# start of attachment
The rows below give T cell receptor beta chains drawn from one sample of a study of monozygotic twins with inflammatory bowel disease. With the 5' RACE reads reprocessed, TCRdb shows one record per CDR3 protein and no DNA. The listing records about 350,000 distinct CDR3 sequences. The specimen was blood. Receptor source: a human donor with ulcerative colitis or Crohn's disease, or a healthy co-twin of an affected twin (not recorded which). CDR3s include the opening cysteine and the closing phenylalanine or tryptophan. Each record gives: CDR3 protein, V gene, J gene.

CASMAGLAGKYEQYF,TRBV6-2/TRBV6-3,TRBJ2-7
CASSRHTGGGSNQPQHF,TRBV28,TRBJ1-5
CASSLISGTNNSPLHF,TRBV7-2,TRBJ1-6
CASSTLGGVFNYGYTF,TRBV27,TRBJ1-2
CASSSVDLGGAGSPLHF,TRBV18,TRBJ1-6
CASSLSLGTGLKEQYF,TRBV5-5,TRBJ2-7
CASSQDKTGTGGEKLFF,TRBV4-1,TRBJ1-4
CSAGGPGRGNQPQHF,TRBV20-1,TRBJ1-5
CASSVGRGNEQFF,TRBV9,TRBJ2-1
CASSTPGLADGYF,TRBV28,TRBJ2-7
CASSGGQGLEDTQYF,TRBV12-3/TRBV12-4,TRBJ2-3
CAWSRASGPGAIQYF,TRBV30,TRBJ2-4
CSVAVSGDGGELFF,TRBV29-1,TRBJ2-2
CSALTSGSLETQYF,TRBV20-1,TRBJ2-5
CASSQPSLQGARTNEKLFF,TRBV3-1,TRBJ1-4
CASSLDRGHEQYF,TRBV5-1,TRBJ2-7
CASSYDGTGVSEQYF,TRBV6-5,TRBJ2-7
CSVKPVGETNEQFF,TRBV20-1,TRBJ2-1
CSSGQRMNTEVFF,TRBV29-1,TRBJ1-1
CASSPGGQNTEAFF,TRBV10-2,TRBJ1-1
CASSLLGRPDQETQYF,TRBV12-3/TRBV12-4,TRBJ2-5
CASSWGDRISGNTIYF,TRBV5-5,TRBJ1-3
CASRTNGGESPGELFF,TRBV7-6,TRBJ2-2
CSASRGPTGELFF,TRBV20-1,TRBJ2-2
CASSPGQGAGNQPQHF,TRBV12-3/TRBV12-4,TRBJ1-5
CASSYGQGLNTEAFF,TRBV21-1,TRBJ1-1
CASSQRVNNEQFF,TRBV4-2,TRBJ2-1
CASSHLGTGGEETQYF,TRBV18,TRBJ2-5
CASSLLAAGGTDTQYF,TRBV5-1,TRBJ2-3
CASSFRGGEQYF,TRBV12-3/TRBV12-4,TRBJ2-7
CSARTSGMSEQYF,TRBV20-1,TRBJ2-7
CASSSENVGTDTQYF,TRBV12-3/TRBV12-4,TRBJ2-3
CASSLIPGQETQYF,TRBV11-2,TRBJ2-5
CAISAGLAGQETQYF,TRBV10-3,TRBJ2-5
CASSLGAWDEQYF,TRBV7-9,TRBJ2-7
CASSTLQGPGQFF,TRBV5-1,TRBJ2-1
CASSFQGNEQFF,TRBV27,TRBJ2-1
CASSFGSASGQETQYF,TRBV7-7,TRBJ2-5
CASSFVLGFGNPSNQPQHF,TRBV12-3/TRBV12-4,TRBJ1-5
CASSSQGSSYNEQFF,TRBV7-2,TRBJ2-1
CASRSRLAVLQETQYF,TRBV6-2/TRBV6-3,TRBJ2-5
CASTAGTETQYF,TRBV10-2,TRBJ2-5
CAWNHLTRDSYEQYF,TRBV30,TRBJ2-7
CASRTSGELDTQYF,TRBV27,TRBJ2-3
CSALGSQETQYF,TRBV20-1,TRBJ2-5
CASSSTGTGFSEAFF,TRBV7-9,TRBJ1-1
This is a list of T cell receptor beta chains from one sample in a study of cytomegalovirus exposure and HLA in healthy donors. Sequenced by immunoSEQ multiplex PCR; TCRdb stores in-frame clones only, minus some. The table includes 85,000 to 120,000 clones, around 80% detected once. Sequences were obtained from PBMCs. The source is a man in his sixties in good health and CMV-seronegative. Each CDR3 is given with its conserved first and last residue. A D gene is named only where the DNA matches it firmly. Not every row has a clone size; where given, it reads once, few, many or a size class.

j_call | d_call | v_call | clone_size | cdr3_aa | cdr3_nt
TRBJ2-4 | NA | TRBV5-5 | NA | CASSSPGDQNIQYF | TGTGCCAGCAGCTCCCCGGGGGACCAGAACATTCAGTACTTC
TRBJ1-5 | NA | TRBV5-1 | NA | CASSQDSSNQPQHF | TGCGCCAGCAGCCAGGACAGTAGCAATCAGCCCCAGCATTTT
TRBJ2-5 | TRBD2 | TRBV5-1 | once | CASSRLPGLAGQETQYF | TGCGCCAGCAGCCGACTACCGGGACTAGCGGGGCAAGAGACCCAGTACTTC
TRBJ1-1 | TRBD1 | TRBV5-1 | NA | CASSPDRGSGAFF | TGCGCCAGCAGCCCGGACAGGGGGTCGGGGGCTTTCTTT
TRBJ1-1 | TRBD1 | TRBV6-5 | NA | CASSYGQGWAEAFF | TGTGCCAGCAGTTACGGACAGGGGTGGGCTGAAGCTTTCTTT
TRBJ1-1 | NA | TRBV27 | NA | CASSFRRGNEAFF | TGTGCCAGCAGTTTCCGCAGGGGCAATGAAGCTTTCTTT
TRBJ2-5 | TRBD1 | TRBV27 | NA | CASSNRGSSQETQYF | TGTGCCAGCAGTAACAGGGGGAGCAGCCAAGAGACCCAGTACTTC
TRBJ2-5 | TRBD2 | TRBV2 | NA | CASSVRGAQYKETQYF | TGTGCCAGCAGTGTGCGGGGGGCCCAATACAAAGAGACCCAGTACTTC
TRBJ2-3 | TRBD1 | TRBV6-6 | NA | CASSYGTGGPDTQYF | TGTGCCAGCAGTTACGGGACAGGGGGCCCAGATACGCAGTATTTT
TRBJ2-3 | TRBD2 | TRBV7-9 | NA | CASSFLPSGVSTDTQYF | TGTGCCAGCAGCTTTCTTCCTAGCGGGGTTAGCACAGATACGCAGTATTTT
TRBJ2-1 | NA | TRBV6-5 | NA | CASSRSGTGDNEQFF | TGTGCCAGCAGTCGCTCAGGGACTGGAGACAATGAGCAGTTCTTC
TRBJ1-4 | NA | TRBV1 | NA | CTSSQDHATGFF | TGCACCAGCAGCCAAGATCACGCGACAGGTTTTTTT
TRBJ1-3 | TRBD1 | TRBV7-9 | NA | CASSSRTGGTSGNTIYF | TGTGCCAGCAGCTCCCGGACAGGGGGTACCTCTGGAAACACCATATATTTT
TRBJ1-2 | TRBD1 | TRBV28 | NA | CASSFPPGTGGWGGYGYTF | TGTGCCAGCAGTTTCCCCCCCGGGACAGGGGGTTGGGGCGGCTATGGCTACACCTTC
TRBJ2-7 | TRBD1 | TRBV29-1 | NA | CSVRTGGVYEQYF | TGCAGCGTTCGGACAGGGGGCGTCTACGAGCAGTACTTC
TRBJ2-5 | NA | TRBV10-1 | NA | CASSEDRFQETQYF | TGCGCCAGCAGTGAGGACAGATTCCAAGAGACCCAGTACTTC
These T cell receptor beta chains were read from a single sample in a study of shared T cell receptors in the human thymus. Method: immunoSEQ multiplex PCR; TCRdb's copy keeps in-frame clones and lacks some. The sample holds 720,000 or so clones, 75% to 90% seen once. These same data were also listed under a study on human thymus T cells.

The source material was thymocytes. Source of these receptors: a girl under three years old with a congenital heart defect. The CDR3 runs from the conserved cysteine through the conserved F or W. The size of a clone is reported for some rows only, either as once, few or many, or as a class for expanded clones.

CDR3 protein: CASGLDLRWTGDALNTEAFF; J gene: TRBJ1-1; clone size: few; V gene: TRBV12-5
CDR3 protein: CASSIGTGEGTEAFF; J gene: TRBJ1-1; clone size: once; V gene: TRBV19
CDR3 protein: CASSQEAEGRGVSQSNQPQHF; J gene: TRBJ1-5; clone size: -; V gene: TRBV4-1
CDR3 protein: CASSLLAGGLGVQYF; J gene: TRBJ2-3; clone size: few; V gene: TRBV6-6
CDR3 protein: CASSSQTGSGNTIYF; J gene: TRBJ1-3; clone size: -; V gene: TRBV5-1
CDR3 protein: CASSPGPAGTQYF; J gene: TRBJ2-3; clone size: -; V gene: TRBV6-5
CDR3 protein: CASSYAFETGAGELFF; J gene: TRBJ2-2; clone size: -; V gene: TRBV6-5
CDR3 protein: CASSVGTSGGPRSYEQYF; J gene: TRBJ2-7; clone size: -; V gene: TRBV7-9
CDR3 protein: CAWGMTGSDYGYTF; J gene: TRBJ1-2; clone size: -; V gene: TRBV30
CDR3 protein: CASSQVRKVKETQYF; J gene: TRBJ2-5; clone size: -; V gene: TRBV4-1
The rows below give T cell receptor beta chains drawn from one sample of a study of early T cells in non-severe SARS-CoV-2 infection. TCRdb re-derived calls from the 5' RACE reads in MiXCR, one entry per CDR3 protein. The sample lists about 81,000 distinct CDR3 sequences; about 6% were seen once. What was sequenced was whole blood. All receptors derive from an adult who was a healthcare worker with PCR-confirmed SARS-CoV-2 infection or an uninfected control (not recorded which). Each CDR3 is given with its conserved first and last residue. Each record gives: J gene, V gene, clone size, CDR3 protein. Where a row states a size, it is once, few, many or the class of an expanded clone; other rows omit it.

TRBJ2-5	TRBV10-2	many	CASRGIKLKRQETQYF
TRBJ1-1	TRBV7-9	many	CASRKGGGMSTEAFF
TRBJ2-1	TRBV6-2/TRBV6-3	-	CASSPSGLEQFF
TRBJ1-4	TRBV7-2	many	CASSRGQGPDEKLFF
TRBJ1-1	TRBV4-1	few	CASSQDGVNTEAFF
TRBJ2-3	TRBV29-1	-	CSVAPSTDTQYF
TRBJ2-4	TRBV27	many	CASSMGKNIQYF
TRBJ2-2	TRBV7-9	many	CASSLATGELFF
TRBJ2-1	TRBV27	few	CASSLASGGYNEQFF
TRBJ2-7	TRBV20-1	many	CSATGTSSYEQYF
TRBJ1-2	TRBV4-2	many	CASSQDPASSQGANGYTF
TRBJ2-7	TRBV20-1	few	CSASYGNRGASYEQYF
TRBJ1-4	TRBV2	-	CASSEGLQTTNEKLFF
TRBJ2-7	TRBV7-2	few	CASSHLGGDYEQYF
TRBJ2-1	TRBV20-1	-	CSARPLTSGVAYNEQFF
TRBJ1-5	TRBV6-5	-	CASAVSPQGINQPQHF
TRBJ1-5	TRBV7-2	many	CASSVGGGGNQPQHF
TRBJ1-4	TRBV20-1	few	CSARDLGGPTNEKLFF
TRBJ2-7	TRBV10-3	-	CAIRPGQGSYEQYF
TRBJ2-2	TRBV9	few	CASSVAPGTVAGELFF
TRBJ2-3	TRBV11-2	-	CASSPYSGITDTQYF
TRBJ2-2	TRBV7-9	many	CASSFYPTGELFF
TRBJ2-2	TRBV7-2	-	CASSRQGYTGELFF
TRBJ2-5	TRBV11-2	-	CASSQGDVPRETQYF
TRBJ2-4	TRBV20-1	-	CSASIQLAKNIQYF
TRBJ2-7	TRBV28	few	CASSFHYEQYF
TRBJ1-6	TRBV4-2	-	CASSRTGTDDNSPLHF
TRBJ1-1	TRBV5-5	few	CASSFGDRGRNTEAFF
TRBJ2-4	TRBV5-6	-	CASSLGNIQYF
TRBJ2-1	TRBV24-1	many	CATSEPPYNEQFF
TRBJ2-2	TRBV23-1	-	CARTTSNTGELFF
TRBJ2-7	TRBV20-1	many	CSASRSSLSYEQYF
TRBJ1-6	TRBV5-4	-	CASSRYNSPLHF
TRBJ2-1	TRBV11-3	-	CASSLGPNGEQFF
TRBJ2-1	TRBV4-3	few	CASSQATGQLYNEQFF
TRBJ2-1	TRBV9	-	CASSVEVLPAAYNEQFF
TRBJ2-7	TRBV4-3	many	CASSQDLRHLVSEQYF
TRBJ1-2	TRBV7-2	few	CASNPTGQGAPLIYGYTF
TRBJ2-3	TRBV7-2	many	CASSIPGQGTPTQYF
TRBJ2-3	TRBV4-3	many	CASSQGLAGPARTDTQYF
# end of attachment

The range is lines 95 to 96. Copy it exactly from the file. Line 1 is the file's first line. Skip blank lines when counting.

TRBJ1-5	TRBV7-2	many	CASSVGGGGNQPQHF
TRBJ1-4	TRBV20-1	few	CSARDLGGPTNEKLFF